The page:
Skyward, our online grading system, is our most consistent, continuous form of communication with parents. Because there will be no “grades” to report all semester, we want a consistent way to meaningfully communicate progress to parents. Regardless of whether the “redo” is required or optional, we want to communicate to kids and parents where the attempt landed.

For Practice, we want parents to know the level of completion. Our hope, here, is that parents and kids begin to see a connection between practice and performance. And while we would never penalize a kid for incomplete practice, we do hold that practice is generally consequential to one’s performance. Thus, by keeping record of completed practice, we believe we help provide a piece of history of sorts for kids to reflect on as they analyze their learning journeys over the term, hopefully making a connection between practice and performance.

For Performance, we want parents to know how kids are performing relative to the standards. Our hope, here, is that parents utilize performance scores as a catalyst for either making contact with us and/or encouraging their child to actively seek retake opportunities. We really need parents to be partners, so our hope is that we provide a simple but meaningful way to communicate progress.

We are striving for consistency. Admittedly, “near” and “far” fit Performance better than Practice.  Certainly, “near miss” and “far miss” more clearly connect with the idea of hitting a target, but as for Practice and completion, the connection is less clear. Still, we believe it works, and we ultimately settled for consistency over clarity. We are gambling that parents and kids will “get” that, for completion, a near miss indicates “mostly complete” and a far miss indicates “mostly incomplete.” It’s not perfect. But it’s what we’re going with for now. If it doesn’t work, we will change it.

 

Sneak Peek: Project 180, Day 166

Here is a preview of our grading policy that we will implement next year in all sophomore language arts courses, both regular and honors. Of course, the Focus Standards will vary some between regular and honors courses, but our grading approach will be uniform. And while we certainly do not claim to have arrived at “the” way to grade, we do feel as if we have come up with an approach that more accurately communicates student growth and proficiency. We are excited to learn and grow with our kids next year, and we feel that this is a great launching point to do so. We would love any feedback that you are willing to offer.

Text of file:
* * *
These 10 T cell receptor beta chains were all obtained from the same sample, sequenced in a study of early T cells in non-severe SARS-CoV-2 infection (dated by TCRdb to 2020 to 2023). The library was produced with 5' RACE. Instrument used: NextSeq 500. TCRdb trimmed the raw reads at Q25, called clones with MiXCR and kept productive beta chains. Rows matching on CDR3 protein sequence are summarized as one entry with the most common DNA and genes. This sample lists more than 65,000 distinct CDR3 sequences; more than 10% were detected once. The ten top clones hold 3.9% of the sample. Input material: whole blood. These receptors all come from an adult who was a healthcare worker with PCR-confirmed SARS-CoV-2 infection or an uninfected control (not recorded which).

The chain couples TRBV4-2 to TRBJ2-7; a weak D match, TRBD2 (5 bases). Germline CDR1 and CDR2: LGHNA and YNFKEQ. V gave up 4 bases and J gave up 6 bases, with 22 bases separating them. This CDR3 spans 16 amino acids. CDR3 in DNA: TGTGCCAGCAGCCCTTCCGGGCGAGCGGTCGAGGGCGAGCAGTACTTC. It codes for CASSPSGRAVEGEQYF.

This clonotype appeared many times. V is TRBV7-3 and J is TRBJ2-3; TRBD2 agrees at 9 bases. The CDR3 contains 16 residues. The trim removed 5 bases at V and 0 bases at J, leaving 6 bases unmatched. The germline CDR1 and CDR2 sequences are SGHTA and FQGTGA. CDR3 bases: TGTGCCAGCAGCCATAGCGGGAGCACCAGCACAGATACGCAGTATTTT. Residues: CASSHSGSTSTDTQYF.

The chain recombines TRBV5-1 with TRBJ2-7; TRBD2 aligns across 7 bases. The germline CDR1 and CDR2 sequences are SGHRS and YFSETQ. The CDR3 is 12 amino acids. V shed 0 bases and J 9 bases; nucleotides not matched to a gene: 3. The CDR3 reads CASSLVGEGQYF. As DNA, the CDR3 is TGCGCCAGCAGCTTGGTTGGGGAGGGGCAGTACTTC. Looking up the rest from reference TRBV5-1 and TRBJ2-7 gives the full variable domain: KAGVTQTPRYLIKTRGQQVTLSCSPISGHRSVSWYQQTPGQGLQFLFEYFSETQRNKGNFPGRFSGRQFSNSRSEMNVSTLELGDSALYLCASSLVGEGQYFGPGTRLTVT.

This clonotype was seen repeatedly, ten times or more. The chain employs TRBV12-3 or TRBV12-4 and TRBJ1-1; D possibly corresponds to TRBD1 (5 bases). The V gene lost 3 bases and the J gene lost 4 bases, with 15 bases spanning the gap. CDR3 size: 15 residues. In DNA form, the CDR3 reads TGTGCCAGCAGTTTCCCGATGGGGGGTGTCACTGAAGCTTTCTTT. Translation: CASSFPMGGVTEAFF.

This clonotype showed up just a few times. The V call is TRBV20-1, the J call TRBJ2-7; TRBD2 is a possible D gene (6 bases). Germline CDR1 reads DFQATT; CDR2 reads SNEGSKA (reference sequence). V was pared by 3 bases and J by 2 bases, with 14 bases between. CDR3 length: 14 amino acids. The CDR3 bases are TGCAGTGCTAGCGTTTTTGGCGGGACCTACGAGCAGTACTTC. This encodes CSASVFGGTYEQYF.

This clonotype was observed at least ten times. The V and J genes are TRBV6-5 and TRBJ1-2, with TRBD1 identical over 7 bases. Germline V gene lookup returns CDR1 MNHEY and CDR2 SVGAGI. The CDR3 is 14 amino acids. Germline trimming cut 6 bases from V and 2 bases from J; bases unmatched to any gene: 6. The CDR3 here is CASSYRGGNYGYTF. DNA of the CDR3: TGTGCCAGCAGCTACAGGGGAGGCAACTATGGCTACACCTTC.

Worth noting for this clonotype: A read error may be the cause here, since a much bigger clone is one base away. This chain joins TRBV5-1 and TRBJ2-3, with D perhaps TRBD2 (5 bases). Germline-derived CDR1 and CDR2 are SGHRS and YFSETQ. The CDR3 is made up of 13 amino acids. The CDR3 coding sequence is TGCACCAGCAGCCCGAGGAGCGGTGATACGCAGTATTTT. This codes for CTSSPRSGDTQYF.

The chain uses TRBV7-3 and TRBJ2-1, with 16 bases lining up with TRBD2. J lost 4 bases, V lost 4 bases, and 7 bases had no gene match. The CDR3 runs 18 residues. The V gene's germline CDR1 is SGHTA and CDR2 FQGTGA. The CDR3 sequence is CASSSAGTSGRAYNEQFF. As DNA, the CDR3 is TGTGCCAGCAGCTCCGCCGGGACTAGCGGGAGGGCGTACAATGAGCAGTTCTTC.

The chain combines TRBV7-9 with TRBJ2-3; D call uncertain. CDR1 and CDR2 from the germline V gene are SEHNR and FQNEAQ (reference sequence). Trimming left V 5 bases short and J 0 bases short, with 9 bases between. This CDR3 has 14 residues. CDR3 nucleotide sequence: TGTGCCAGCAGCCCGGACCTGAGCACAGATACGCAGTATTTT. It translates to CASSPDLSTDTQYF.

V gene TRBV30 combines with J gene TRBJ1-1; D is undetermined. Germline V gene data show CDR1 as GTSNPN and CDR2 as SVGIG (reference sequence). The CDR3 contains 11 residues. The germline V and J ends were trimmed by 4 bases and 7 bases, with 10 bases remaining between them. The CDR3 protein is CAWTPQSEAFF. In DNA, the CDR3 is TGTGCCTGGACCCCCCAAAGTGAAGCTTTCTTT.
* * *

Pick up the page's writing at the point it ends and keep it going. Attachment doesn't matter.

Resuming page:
Biggest change from Project 180? I am no longer handing kids an “A” as they walk through the door next year. Why? Well, it was never my intention to continue down that path. My giving an “A” this year was what I felt to be a necessary, radical move to take grades off the table and swing the pendulum to the opposite end, calling attention to the myriad issues surrounding traditional grading practices. I wanted to discover if kids would work, if kids could learn without the threat of a grade hanging over their heads. And while my anecdotes and SBA results (96.5%) are not scientifically conclusive, they do point to the possibility that we can step away from tradition, that we can take risks and kids can still learn.

But next year will be different. Following a hunch and advice from Aaron Blackwelder, I decided to let kids self-select and defend grades at the end of a term. I wish now that this is what I had done this year, but we live and we learn. And I learned a lot this year. Another factor that influenced my decision to abandon the “gifted A” was that I wanted to provide a path for others to follow, and for most it was a leap too long, so I closed the gap, and others can now follow with more confidence. More to come on how this year has influenced the path ahead, but for now, I am pleased to announce that my grade-level team has joined the journey to turn grading upside down. Welcome aboard Jenna Tamura and Maddie Alderete.

Happy Tuesday, all. A special thank you to Aaron Blackwelder for his courage and wisdom.  And another special thank you to Jenna and Maddie for their hard work and dedication.

Cheney High School Grade 10 English Language Arts Grading Policies

Overview

The tenth-grade ELA teachers at CHS utilize a non-traditional grading approach. Our desire is not only to provide a system that more accurately communicates achievement and progress but also to provide a system that empowers students to take greater ownership and responsibility over their learning. The details of our approach are outlined below.

Focus Standards